A girl and her cat take on the world with nothing more than a cup of tea and a good book and enough dreams to fill the universe.
I have begun to notice that I am a natural born critic. I am having trouble just reading anything and taking it at face value. Constantly am I weighing its pros and cons, its characters and their believability, etc. I worry that this makes it sound a bit as though I haven’t enjoyed the book. (I do the same thing with movies to the point where my sister refuses to go see any fun light-hearted movie with me.) I do enjoy what I read, but I also have a strange fascination and sick enjoyment in tearing it apart bit by bit to examine it. Perhaps I chose the wrong profession or I am going to be that teacher who grades incredibly hard. I just thought I should explain this before it seemed like I was a hater of all things literary.
How I sometimes feel I appear inside my head; I even have the voice of Peter O’ Toole.
Anyway, just this last week, I finished Clive Barker’s Abarat: Days of Magic, Nights of War. It is the second book in a series of five books. The last two have yet to be published and I am beginning to wonder if they ever will since Abarat has been out for such a long time. It takes place in an alternate world connected to ours. Our world is the Hereafter, a world without magic, and we are connected to the world of Abarat where there are twenty five islands and each island is an hour of the day. Time is a place. (The twenty fifth hour is just the crazy mystical, you’ll be nuts before you leave it island.) Our heroine, Candy Quackenbush, gets swept up in this grand adventure where she learns that she has her own power. She is a heroine I can truly believe in and support. She is a strong woman who doesn’t take nonsense from anybody. She meets several characters and has her fair share of traveling companions (all male) and DOES NOT FALL IN LOVE WITH A SINGLE ONE! A young adult book with a female heroine who DOES NOT FALL IN LOVE!? What is the world coming to? I find this aspect of the book entirely refreshing. I have not read a lot of adolescent literature directed at teenage boys, but I assume that every main character is not super obsessed with girls and always has the most wonderful girlfriend imaginable. I wish there were more books for girls like this because while I am a romantic and I want my sparkly vampire too, it’s nice to get to see a kick-ass girl who doesn’t give a damn.
One of her many traveling companions, John Mischief and his brothers.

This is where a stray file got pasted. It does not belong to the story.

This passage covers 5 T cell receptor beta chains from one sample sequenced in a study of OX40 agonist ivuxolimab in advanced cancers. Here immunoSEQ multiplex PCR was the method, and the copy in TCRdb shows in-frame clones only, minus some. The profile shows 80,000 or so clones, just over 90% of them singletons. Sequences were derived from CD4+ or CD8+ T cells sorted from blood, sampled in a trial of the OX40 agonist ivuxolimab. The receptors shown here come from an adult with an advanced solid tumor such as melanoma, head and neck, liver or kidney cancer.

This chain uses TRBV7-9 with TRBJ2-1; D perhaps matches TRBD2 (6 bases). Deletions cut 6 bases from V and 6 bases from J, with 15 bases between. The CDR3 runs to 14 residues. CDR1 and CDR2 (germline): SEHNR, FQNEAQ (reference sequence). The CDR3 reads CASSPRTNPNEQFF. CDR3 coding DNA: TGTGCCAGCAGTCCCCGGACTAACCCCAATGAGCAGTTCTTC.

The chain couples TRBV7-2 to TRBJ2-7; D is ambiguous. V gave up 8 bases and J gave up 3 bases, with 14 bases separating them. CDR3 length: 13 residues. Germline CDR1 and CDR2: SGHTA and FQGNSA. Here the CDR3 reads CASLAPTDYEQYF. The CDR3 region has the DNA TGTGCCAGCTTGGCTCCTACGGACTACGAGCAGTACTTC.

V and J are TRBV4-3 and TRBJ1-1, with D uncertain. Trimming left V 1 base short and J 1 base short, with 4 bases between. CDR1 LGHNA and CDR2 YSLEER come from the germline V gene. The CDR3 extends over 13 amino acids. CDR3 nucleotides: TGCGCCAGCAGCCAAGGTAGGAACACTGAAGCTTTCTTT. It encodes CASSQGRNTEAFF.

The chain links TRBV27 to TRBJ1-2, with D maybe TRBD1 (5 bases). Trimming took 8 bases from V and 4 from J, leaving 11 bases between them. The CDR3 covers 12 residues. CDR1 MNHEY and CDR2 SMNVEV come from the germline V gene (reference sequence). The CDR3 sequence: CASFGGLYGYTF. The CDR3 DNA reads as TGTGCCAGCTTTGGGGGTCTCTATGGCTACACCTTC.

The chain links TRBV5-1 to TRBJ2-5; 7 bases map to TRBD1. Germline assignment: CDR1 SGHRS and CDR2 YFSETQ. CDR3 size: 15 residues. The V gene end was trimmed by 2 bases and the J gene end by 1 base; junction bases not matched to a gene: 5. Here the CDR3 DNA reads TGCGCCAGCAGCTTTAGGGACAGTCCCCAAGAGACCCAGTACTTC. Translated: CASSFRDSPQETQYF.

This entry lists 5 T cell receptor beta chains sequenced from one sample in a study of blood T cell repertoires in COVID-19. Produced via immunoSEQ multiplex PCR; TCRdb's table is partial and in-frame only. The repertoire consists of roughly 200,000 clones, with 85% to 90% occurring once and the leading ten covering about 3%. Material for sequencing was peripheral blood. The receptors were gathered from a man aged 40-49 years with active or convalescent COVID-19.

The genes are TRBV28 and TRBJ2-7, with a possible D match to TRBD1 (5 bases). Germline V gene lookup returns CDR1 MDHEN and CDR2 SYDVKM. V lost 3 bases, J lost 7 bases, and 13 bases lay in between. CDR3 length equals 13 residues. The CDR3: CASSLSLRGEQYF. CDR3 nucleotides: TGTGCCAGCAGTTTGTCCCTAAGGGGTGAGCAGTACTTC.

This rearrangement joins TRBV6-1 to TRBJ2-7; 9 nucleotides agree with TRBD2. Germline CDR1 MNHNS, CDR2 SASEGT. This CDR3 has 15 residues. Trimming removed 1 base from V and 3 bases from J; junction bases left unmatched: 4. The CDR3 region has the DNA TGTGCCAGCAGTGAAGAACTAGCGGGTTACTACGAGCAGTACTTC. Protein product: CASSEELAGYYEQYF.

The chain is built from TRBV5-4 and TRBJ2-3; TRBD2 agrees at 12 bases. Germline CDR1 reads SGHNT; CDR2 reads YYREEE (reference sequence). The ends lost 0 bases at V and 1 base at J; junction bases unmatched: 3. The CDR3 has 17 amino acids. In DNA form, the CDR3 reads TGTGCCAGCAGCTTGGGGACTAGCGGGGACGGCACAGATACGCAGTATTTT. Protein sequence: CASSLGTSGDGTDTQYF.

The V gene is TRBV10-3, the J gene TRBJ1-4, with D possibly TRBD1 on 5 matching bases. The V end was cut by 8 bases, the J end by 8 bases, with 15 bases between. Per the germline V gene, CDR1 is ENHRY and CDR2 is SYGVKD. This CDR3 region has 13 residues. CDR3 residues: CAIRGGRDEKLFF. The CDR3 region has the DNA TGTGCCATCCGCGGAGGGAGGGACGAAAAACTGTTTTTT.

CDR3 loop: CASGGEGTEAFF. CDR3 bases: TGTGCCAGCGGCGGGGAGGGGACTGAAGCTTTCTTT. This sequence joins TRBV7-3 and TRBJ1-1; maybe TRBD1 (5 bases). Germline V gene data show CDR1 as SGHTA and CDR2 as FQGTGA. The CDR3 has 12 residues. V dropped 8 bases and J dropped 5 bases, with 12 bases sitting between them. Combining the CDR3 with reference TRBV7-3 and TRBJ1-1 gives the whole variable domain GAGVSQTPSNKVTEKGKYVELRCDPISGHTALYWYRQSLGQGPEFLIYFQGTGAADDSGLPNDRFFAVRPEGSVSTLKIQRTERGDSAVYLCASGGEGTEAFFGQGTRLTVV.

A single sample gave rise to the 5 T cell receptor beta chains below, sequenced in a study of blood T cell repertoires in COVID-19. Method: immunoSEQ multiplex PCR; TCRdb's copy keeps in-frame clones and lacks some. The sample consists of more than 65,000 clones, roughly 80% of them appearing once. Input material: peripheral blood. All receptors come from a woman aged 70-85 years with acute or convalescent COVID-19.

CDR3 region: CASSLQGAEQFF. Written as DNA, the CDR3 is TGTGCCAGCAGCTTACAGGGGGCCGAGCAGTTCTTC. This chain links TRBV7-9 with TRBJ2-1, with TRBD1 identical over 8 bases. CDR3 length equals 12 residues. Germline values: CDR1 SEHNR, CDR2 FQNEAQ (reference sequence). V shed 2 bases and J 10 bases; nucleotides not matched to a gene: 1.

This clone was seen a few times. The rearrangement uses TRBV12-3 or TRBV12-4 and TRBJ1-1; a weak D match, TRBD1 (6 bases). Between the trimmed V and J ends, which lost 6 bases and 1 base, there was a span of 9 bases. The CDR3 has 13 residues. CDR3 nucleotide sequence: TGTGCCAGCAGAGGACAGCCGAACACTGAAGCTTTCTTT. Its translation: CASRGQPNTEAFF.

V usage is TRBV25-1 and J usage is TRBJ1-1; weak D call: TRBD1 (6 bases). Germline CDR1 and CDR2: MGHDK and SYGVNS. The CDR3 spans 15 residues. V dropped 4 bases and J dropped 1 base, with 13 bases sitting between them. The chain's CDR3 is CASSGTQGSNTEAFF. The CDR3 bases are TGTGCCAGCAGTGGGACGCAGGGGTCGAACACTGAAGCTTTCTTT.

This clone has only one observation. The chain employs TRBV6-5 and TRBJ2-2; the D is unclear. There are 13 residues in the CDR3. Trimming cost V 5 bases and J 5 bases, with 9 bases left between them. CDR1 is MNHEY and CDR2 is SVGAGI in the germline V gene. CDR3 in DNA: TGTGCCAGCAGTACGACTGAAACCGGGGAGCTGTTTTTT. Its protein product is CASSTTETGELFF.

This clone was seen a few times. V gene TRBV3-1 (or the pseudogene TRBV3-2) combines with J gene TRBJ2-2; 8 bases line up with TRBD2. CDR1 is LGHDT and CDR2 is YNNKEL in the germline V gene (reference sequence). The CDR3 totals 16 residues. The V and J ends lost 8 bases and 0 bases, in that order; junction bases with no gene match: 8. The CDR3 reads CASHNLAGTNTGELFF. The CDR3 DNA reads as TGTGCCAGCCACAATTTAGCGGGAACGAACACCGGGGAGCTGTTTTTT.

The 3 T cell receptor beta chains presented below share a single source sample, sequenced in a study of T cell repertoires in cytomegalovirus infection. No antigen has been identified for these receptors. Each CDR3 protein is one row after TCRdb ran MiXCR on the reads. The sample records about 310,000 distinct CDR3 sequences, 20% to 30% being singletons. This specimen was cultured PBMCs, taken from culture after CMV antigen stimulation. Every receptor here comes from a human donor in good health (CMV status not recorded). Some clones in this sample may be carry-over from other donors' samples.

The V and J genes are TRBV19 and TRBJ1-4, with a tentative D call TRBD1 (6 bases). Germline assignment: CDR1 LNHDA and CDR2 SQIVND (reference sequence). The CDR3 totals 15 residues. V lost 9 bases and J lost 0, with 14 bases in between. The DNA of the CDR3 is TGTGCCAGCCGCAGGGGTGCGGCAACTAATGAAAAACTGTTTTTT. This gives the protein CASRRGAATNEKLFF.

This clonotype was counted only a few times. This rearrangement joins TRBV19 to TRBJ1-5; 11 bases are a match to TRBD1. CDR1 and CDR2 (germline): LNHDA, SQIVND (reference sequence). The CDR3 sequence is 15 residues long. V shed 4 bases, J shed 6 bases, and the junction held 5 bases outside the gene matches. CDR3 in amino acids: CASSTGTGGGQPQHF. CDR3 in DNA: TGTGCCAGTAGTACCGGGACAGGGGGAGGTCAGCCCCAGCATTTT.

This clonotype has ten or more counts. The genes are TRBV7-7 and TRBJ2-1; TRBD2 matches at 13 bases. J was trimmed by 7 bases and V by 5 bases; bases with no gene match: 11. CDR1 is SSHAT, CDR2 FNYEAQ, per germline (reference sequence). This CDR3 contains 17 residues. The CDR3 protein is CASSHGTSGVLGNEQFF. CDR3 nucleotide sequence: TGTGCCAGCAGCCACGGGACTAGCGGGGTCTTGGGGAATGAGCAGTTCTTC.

Tabby Cats because Clive Barker is an amazing illustrator as well.
In the last few chapters of this book, everyone is trying to kill my favorite character, the villainous Prince of Midnight, Christopher Carrion, who really just needs to be given a chance to see the light. His grandmother is awful and should be killed soon in the series, but all Christopher Carrion ever did was kill his fiancee after she ran off with another man and he’s looking for redemption in his own way ever since. I have such a soft spot for villains; it’s ridiculous. (Captain Hook is another one of my favorites.) I feel a lot of them are just misunderstood and all the conflict could be avoided easily, but then there wouldn’t be a story.
The Prince of Midnight himself. The things inside his collar are nightmares. Yep, nightmares.
On another note, I almost stopped this middle school age boy heading to the public library this morning. I wanted to ask him what he was reading and what he recommended, but I figured that it would have been a highly unorthodox sort of situation since I had just finished my morning run and you’re not supposed to talk to strangers when your that age anyway. I really wanted to know though. I want to ask that question of everyone. I ask it at work and all I get is “I’ll just wait until the movie comes out.” It’s kind of disheartening. Maybe I should start asking “What killed reading for you?” so that I can avoid the answer like the plague in the future.
If you don’t look at the keyboard, this looks like your average book nerd wanting to know what you’re reading because it’s fascinating.
All I do is read and write now days with the occasional side of botany homework. I am going to take a day to myself and to finish my Sarah Dessen book, so I’ll see you all again on Monday.
And congratulations to those of you who made it to the end. Here is your reward:
Henri also has a twitter: HenriLeChatNoir
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Brian Marggraf, Author of Dream Brother: A Novel, Independent publishing advocate, New York City dweller
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